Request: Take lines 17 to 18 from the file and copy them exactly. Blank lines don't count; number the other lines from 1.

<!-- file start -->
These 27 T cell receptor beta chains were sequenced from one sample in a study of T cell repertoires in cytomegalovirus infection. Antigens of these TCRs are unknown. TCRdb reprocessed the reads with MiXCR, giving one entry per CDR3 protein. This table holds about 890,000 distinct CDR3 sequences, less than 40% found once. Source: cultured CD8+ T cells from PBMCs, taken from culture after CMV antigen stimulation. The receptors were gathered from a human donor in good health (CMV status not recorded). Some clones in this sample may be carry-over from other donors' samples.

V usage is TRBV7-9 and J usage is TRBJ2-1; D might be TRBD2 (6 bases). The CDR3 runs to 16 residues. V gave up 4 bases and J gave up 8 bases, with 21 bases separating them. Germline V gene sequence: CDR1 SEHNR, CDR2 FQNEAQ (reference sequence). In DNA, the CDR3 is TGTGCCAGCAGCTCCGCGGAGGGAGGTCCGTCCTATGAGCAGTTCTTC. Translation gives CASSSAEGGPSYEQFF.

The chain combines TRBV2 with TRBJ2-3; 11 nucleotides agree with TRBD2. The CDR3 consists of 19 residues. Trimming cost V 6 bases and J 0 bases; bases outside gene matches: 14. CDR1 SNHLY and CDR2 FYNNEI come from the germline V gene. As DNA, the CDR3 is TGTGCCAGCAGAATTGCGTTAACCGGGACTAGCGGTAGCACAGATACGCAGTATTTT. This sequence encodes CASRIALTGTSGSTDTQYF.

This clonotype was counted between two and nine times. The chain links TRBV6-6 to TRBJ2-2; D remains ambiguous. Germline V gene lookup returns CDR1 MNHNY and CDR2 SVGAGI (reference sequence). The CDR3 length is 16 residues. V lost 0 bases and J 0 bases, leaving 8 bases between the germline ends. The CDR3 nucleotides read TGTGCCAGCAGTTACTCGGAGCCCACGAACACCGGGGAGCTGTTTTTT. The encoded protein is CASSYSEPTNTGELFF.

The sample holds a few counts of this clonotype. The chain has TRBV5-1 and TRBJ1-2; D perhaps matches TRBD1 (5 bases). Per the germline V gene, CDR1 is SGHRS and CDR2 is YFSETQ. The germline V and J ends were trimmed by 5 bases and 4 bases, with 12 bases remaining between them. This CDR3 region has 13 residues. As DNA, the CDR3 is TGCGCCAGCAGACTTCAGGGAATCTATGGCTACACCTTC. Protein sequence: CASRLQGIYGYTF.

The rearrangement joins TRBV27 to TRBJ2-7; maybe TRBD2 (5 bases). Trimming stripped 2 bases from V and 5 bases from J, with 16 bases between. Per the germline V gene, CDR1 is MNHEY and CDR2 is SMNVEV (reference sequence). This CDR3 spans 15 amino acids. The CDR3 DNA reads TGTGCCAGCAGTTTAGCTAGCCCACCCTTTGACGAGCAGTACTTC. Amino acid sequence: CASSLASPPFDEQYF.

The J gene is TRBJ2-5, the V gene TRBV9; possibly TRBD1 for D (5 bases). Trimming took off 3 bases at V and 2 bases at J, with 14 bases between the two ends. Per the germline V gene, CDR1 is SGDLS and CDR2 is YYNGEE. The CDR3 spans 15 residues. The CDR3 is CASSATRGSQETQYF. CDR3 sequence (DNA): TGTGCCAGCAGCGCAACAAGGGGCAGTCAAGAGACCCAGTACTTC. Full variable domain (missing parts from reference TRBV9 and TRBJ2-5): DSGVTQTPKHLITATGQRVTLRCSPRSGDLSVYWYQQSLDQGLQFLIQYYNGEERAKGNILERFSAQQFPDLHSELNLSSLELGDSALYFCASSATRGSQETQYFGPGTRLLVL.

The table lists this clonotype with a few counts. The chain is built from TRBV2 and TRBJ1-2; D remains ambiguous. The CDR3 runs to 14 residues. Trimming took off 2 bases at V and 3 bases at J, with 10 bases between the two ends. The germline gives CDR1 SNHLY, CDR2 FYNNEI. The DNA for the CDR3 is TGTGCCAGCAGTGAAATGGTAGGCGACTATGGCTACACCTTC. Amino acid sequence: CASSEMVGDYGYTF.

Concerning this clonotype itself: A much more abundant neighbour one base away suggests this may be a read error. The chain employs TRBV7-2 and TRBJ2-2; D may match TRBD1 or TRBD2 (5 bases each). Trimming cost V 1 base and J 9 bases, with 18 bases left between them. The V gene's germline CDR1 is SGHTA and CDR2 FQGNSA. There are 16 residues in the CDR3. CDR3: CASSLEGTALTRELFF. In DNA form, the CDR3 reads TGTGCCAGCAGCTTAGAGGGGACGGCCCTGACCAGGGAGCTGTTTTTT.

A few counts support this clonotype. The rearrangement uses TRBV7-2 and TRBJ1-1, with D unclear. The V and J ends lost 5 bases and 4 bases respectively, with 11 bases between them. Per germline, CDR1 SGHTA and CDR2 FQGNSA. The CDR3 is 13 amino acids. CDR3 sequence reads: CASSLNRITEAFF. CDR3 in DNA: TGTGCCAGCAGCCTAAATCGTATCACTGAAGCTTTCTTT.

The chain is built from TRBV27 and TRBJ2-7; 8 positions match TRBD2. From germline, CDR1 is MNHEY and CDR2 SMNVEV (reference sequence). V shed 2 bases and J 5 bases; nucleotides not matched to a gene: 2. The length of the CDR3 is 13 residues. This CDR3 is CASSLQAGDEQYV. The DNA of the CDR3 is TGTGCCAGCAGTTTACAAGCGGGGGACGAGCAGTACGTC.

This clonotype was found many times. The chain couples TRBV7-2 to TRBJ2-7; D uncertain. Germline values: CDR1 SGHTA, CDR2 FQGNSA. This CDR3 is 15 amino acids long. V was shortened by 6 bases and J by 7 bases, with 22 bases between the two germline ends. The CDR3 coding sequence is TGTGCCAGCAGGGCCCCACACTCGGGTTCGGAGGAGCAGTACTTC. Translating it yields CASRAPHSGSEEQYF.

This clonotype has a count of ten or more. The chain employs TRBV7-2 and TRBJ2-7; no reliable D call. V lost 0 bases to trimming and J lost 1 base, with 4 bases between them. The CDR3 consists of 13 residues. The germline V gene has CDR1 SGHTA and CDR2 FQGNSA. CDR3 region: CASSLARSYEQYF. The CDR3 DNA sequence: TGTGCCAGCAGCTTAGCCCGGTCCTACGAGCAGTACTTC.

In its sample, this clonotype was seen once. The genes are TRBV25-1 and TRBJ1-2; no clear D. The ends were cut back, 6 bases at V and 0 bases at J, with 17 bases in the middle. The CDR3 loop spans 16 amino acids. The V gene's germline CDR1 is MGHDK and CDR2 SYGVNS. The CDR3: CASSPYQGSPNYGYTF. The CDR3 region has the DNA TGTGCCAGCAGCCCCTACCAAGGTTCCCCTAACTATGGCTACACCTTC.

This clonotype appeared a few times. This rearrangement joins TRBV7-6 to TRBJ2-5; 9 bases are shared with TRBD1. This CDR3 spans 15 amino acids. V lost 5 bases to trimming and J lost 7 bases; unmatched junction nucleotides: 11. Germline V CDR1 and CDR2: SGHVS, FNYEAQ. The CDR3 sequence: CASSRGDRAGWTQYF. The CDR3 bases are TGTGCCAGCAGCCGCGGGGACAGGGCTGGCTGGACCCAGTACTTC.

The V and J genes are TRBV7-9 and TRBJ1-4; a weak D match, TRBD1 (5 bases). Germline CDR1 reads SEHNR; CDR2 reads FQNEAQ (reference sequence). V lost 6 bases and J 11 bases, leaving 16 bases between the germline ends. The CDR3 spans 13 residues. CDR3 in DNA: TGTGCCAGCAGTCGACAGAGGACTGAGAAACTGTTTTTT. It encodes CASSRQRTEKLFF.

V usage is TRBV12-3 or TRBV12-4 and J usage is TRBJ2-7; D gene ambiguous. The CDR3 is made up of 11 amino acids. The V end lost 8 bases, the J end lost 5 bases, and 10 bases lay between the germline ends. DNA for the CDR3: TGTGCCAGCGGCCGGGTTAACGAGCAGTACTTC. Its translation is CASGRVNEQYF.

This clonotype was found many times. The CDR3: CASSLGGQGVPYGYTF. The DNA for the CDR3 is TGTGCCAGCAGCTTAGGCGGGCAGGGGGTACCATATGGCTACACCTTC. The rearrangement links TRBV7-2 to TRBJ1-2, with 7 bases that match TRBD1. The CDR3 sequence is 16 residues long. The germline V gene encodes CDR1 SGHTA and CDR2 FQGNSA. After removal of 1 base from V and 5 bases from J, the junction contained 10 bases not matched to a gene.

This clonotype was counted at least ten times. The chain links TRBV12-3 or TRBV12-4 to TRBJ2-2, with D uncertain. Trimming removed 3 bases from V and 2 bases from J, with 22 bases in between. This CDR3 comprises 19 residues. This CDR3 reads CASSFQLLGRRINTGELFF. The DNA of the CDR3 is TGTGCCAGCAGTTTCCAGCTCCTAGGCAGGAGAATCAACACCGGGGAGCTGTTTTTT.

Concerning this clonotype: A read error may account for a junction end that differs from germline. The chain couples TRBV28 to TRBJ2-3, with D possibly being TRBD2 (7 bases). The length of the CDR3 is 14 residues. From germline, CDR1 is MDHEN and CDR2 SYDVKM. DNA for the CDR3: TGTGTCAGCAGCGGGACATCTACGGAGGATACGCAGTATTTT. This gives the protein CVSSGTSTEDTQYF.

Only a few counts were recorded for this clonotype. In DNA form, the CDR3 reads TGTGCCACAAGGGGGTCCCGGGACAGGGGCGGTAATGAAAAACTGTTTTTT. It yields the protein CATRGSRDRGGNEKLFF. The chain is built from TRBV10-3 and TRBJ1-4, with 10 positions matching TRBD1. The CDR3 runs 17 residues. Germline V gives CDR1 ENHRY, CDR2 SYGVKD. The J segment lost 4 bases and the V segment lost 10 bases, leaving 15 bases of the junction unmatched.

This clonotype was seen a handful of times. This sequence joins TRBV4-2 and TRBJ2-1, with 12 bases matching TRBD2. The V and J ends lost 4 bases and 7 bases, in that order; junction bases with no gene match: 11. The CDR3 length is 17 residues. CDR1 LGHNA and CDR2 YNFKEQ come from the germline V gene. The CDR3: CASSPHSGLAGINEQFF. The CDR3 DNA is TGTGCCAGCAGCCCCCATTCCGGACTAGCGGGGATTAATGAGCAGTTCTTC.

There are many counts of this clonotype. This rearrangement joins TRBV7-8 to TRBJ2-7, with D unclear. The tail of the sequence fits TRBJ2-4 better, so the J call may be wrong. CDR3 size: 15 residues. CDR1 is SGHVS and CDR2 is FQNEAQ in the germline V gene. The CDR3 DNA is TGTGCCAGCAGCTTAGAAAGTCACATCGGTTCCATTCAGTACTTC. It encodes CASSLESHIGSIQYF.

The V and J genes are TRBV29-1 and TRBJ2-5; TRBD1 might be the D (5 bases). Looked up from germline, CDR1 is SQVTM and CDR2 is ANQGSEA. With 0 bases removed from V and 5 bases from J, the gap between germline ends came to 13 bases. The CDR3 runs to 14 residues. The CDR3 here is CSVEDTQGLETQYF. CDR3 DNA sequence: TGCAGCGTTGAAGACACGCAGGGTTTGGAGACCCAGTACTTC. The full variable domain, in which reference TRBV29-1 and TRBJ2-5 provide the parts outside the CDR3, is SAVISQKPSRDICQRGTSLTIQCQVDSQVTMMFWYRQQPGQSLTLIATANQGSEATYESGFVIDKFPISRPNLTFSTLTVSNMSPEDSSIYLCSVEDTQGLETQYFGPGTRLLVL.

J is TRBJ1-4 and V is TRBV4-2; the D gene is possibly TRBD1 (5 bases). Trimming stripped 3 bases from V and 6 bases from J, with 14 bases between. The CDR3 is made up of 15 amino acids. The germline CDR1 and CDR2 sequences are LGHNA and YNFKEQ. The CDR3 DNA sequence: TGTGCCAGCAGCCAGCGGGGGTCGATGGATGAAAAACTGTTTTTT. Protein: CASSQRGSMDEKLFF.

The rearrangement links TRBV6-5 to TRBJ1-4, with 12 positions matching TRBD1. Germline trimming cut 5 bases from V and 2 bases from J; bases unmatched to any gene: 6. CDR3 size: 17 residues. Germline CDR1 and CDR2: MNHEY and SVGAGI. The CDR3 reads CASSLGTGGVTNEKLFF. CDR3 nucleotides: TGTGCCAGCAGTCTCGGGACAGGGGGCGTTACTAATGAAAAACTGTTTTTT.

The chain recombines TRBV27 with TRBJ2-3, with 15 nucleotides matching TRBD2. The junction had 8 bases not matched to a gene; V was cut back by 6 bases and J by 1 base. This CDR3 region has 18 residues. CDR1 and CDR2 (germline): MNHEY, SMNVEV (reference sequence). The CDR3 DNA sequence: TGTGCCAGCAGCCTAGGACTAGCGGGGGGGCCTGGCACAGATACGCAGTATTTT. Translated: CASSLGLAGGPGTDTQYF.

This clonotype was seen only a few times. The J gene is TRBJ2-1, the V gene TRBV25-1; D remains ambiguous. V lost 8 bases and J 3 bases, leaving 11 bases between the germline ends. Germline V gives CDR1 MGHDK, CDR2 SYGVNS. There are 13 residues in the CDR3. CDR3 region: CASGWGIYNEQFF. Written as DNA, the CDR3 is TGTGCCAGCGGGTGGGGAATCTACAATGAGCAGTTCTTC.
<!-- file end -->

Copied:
V usage is TRBV12-3 or TRBV12-4 and J usage is TRBJ2-7; D gene ambiguous. The CDR3 is made up of 11 amino acids. The V end lost 8 bases, the J end lost 5 bases, and 10 bases lay between the germline ends. DNA for the CDR3: TGTGCCAGCGGCCGGGTTAACGAGCAGTACTTC. Its translation is CASGRVNEQYF.

This clonotype was found many times. The CDR3: CASSLGGQGVPYGYTF. The DNA for the CDR3 is TGTGCCAGCAGCTTAGGCGGGCAGGGGGTACCATATGGCTACACCTTC. The rearrangement links TRBV7-2 to TRBJ1-2, with 7 bases that match TRBD1. The CDR3 sequence is 16 residues long. The germline V gene encodes CDR1 SGHTA and CDR2 FQGNSA. After removal of 1 base from V and 5 bases from J, the junction contained 10 bases not matched to a gene.